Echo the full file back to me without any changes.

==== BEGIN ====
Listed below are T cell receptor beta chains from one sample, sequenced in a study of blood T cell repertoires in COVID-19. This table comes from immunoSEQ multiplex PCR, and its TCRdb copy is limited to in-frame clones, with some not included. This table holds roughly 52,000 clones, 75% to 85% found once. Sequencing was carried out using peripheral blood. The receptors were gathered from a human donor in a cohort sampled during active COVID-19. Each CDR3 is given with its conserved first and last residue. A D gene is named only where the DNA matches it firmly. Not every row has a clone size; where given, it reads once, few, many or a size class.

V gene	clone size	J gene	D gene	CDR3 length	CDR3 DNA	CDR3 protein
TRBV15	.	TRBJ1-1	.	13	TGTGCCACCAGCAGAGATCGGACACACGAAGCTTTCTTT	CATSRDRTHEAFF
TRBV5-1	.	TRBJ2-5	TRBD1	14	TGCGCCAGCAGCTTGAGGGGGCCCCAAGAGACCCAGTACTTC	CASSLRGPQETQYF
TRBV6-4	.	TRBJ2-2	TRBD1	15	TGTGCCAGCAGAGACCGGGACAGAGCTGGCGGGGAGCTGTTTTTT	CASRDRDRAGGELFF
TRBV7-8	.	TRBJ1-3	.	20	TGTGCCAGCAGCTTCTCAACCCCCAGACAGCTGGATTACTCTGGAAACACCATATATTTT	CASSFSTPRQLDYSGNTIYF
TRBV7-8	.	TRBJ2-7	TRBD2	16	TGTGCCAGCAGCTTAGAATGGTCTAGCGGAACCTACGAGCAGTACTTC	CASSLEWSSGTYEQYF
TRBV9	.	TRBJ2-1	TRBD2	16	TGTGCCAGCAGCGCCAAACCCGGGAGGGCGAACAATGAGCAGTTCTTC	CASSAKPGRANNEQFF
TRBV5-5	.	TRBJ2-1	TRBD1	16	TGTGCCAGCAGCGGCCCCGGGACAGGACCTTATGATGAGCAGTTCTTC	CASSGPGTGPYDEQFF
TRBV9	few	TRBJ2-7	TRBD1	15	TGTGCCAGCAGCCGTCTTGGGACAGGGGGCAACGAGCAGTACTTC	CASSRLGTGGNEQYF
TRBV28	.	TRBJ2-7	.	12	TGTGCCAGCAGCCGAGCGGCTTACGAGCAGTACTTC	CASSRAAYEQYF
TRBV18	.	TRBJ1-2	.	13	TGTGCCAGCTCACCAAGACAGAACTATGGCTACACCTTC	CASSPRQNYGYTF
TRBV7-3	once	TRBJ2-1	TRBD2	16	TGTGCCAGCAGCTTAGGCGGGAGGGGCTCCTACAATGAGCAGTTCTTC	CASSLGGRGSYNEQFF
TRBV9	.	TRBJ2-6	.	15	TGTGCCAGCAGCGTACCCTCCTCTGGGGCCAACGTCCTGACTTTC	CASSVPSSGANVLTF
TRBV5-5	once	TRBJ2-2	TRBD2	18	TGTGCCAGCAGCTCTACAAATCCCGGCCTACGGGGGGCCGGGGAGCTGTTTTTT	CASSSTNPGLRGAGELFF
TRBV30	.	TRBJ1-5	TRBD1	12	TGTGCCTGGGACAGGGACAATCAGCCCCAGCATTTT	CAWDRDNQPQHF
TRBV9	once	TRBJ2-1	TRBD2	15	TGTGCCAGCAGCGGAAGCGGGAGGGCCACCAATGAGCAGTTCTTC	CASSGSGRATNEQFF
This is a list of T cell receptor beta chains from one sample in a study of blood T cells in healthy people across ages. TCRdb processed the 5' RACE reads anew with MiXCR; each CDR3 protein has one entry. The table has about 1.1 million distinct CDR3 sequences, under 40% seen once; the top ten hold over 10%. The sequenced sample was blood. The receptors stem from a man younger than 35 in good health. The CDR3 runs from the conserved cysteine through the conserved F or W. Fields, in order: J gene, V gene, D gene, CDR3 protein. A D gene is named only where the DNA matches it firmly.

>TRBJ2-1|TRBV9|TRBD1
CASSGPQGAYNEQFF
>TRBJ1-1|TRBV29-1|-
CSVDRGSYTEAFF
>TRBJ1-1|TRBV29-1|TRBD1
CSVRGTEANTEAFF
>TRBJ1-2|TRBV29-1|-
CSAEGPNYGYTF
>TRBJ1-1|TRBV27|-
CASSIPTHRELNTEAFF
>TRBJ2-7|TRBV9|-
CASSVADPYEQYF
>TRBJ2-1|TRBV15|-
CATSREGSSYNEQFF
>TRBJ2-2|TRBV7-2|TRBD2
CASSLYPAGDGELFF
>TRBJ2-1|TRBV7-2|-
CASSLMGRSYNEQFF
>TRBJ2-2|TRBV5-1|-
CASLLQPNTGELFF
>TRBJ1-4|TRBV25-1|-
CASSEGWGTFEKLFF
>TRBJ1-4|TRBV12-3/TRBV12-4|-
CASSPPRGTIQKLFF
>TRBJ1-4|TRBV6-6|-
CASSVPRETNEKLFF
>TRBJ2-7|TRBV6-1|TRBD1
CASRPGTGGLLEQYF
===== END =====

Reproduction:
Listed below are T cell receptor beta chains from one sample, sequenced in a study of blood T cell repertoires in COVID-19. This table comes from immunoSEQ multiplex PCR, and its TCRdb copy is limited to in-frame clones, with some not included. This table holds roughly 52,000 clones, 75% to 85% found once. Sequencing was carried out using peripheral blood. The receptors were gathered from a human donor in a cohort sampled during active COVID-19. Each CDR3 is given with its conserved first and last residue. A D gene is named only where the DNA matches it firmly. Not every row has a clone size; where given, it reads once, few, many or a size class.

V gene	clone size	J gene	D gene	CDR3 length	CDR3 DNA	CDR3 protein
TRBV15	.	TRBJ1-1	.	13	TGTGCCACCAGCAGAGATCGGACACACGAAGCTTTCTTT	CATSRDRTHEAFF
TRBV5-1	.	TRBJ2-5	TRBD1	14	TGCGCCAGCAGCTTGAGGGGGCCCCAAGAGACCCAGTACTTC	CASSLRGPQETQYF
TRBV6-4	.	TRBJ2-2	TRBD1	15	TGTGCCAGCAGAGACCGGGACAGAGCTGGCGGGGAGCTGTTTTTT	CASRDRDRAGGELFF
TRBV7-8	.	TRBJ1-3	.	20	TGTGCCAGCAGCTTCTCAACCCCCAGACAGCTGGATTACTCTGGAAACACCATATATTTT	CASSFSTPRQLDYSGNTIYF
TRBV7-8	.	TRBJ2-7	TRBD2	16	TGTGCCAGCAGCTTAGAATGGTCTAGCGGAACCTACGAGCAGTACTTC	CASSLEWSSGTYEQYF
TRBV9	.	TRBJ2-1	TRBD2	16	TGTGCCAGCAGCGCCAAACCCGGGAGGGCGAACAATGAGCAGTTCTTC	CASSAKPGRANNEQFF
TRBV5-5	.	TRBJ2-1	TRBD1	16	TGTGCCAGCAGCGGCCCCGGGACAGGACCTTATGATGAGCAGTTCTTC	CASSGPGTGPYDEQFF
TRBV9	few	TRBJ2-7	TRBD1	15	TGTGCCAGCAGCCGTCTTGGGACAGGGGGCAACGAGCAGTACTTC	CASSRLGTGGNEQYF
TRBV28	.	TRBJ2-7	.	12	TGTGCCAGCAGCCGAGCGGCTTACGAGCAGTACTTC	CASSRAAYEQYF
TRBV18	.	TRBJ1-2	.	13	TGTGCCAGCTCACCAAGACAGAACTATGGCTACACCTTC	CASSPRQNYGYTF
TRBV7-3	once	TRBJ2-1	TRBD2	16	TGTGCCAGCAGCTTAGGCGGGAGGGGCTCCTACAATGAGCAGTTCTTC	CASSLGGRGSYNEQFF
TRBV9	.	TRBJ2-6	.	15	TGTGCCAGCAGCGTACCCTCCTCTGGGGCCAACGTCCTGACTTTC	CASSVPSSGANVLTF
TRBV5-5	once	TRBJ2-2	TRBD2	18	TGTGCCAGCAGCTCTACAAATCCCGGCCTACGGGGGGCCGGGGAGCTGTTTTTT	CASSSTNPGLRGAGELFF
TRBV30	.	TRBJ1-5	TRBD1	12	TGTGCCTGGGACAGGGACAATCAGCCCCAGCATTTT	CAWDRDNQPQHF
TRBV9	once	TRBJ2-1	TRBD2	15	TGTGCCAGCAGCGGAAGCGGGAGGGCCACCAATGAGCAGTTCTTC	CASSGSGRATNEQFF
This is a list of T cell receptor beta chains from one sample in a study of blood T cells in healthy people across ages. TCRdb processed the 5' RACE reads anew with MiXCR; each CDR3 protein has one entry. The table has about 1.1 million distinct CDR3 sequences, under 40% seen once; the top ten hold over 10%. The sequenced sample was blood. The receptors stem from a man younger than 35 in good health. The CDR3 runs from the conserved cysteine through the conserved F or W. Fields, in order: J gene, V gene, D gene, CDR3 protein. A D gene is named only where the DNA matches it firmly.

>TRBJ2-1|TRBV9|TRBD1
CASSGPQGAYNEQFF
>TRBJ1-1|TRBV29-1|-
CSVDRGSYTEAFF
>TRBJ1-1|TRBV29-1|TRBD1
CSVRGTEANTEAFF
>TRBJ1-2|TRBV29-1|-
CSAEGPNYGYTF
>TRBJ1-1|TRBV27|-
CASSIPTHRELNTEAFF
>TRBJ2-7|TRBV9|-
CASSVADPYEQYF
>TRBJ2-1|TRBV15|-
CATSREGSSYNEQFF
>TRBJ2-2|TRBV7-2|TRBD2
CASSLYPAGDGELFF
>TRBJ2-1|TRBV7-2|-
CASSLMGRSYNEQFF
>TRBJ2-2|TRBV5-1|-
CASLLQPNTGELFF
>TRBJ1-4|TRBV25-1|-
CASSEGWGTFEKLFF
>TRBJ1-4|TRBV12-3/TRBV12-4|-
CASSPPRGTIQKLFF
>TRBJ1-4|TRBV6-6|-
CASSVPRETNEKLFF
>TRBJ2-7|TRBV6-1|TRBD1
CASRPGTGGLLEQYF